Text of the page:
Pest that kills hemlock found in Ohio


COLUMBUS — The Ohio Department of Agriculture and the Ohio Department of Natural Resources have discovered a hemlock-killing pest in Jackson County, in southern Ohio.

The Hemlock Woolly Adelgid is a small, aphid-like insect native to Asia that threatens the health of eastern hemlock and Carolina hemlock in the eastern United States.

HWA was first reported in the eastern United States in 1951 near Richmond, Virginia. Today, it is established in portions of 19 states from Maine to Georgia, where infestations cover about half of the range of eastern hemlock.

Ohio infestation

The most recent infestation was detected by ODNR officials at Lake Katharine State Nature Preserve in Jackson County. Officials have been conducting surveys around the infested area to determine the extent of the infestation. HWA is primarily transported by wind and birds. Officials believe the recent findings in Ohio are the result of natural spread from nearby areas where the pest is established.

There are now seven counties in Ohio where HWA has been detected in a naturally occurring stand of hemlock. In 2012, infestations were found in Meigs and Washington counties, in 2013, an infestation was detected in Hocking County, and in 2014, infestations were detected in Lawrence, Monroe and Vinton counties.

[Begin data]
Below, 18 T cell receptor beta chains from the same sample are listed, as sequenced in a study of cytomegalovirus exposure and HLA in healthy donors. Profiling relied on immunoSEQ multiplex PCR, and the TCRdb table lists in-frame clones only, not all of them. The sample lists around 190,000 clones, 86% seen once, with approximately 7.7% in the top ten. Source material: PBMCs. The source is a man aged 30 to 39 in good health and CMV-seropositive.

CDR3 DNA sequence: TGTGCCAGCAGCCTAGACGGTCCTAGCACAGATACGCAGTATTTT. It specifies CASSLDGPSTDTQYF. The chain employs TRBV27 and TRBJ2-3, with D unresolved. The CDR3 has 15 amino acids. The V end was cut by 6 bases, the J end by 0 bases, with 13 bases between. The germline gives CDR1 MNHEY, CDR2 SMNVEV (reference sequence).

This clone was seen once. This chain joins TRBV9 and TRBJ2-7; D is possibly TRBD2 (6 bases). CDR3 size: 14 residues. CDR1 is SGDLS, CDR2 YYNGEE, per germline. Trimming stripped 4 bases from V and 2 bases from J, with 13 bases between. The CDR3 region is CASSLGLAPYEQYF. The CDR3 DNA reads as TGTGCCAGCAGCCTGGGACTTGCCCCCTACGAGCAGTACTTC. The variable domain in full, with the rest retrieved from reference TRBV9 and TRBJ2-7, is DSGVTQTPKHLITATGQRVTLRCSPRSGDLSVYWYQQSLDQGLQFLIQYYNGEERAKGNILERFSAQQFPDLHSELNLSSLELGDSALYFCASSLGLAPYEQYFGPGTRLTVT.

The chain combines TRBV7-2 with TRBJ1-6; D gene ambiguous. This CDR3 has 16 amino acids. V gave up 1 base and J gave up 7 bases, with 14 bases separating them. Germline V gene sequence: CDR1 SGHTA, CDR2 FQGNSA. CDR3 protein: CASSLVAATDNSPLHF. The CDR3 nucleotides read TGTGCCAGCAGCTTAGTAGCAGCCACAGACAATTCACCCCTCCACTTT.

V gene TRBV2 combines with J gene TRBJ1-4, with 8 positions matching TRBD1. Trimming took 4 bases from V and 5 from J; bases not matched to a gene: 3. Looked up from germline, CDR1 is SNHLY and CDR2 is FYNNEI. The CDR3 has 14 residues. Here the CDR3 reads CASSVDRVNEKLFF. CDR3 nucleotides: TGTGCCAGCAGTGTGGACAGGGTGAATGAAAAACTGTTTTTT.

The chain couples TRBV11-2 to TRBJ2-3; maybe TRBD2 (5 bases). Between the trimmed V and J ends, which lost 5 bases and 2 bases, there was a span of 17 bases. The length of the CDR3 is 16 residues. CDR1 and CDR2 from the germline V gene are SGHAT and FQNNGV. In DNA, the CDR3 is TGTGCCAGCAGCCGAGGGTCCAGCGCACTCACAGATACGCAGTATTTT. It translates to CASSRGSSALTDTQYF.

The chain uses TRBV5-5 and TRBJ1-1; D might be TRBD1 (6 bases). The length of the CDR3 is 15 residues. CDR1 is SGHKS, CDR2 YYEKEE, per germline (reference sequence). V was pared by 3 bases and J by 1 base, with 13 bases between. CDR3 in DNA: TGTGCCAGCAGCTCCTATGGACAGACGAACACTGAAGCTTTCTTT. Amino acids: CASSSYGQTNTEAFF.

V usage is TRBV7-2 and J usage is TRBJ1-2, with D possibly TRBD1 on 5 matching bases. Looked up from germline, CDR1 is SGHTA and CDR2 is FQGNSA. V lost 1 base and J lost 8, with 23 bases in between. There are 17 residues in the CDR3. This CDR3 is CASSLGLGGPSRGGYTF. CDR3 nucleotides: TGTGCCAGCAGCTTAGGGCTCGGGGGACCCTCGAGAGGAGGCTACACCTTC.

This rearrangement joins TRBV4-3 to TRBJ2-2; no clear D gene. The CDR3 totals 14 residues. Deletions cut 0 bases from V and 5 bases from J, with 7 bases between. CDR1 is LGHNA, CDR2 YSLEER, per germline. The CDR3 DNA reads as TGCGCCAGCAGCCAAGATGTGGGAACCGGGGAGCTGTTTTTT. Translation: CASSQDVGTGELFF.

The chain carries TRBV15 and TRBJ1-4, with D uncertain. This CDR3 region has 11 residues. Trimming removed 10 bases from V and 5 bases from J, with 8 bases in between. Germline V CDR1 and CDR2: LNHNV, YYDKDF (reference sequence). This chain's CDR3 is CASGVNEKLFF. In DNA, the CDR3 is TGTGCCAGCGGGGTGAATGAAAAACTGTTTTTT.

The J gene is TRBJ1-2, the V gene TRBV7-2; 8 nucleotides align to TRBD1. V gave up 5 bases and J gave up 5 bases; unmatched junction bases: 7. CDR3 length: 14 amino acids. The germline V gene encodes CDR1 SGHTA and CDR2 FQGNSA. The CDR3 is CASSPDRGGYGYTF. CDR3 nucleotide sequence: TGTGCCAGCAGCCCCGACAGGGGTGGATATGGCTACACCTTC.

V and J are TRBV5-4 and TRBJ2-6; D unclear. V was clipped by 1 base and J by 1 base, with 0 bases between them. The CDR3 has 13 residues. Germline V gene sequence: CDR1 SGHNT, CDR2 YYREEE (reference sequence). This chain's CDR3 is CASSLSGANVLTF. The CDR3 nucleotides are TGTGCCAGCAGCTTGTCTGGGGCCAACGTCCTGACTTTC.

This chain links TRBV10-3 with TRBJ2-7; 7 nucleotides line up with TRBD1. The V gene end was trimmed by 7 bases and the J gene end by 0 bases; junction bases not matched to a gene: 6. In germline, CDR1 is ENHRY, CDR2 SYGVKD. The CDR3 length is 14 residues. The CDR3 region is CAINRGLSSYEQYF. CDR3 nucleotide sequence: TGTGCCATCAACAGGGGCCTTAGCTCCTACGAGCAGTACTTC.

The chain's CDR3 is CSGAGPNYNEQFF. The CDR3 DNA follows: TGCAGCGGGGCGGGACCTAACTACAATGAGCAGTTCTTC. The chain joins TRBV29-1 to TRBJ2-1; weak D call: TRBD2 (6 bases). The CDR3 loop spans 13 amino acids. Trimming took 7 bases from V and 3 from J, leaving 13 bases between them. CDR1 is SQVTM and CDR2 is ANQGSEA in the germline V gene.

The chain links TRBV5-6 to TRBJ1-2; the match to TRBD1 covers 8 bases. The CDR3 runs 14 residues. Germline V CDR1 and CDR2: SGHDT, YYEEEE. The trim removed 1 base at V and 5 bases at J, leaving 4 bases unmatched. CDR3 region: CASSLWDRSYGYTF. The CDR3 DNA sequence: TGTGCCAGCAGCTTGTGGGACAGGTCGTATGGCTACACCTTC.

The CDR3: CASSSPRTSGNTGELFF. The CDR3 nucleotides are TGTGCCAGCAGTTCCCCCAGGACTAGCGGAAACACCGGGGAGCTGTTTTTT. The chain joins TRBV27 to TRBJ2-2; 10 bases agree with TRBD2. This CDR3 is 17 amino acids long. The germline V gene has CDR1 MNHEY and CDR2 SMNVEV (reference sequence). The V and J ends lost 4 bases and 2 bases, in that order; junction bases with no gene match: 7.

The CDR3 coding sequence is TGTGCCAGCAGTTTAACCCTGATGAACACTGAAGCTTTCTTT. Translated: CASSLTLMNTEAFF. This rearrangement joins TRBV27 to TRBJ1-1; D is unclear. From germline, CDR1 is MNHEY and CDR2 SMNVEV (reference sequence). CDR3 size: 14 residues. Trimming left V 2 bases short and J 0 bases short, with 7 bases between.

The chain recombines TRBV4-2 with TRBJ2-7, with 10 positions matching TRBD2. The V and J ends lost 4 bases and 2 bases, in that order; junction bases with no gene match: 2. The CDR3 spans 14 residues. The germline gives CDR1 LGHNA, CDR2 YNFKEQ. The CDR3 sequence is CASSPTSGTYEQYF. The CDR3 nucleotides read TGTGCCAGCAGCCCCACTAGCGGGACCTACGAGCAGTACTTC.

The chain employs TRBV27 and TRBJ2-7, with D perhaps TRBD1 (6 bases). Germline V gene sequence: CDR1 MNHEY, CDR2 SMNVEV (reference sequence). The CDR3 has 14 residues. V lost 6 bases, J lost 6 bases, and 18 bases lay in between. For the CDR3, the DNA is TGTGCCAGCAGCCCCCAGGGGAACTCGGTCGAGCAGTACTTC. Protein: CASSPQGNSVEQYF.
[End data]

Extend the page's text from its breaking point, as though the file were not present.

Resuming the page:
Quarantine expanded

At this time, ODA will move to expand its hemlock quarantine, enforced by ODA’s Plant Health Division, to include Jackson County. Ohio quarantine regulations restrict the movement of hemlock materials from counties known to be infested into non-infested Ohio counties.

Ohio’s quarantine law also requires hemlock materials grown in non-infested counties in quarantined states to be inspected before being shipped and have a phytosanitary certificate verifying that the plant material is free of HWA when entering Ohio.

For more information about the HWA in Ohio, visit


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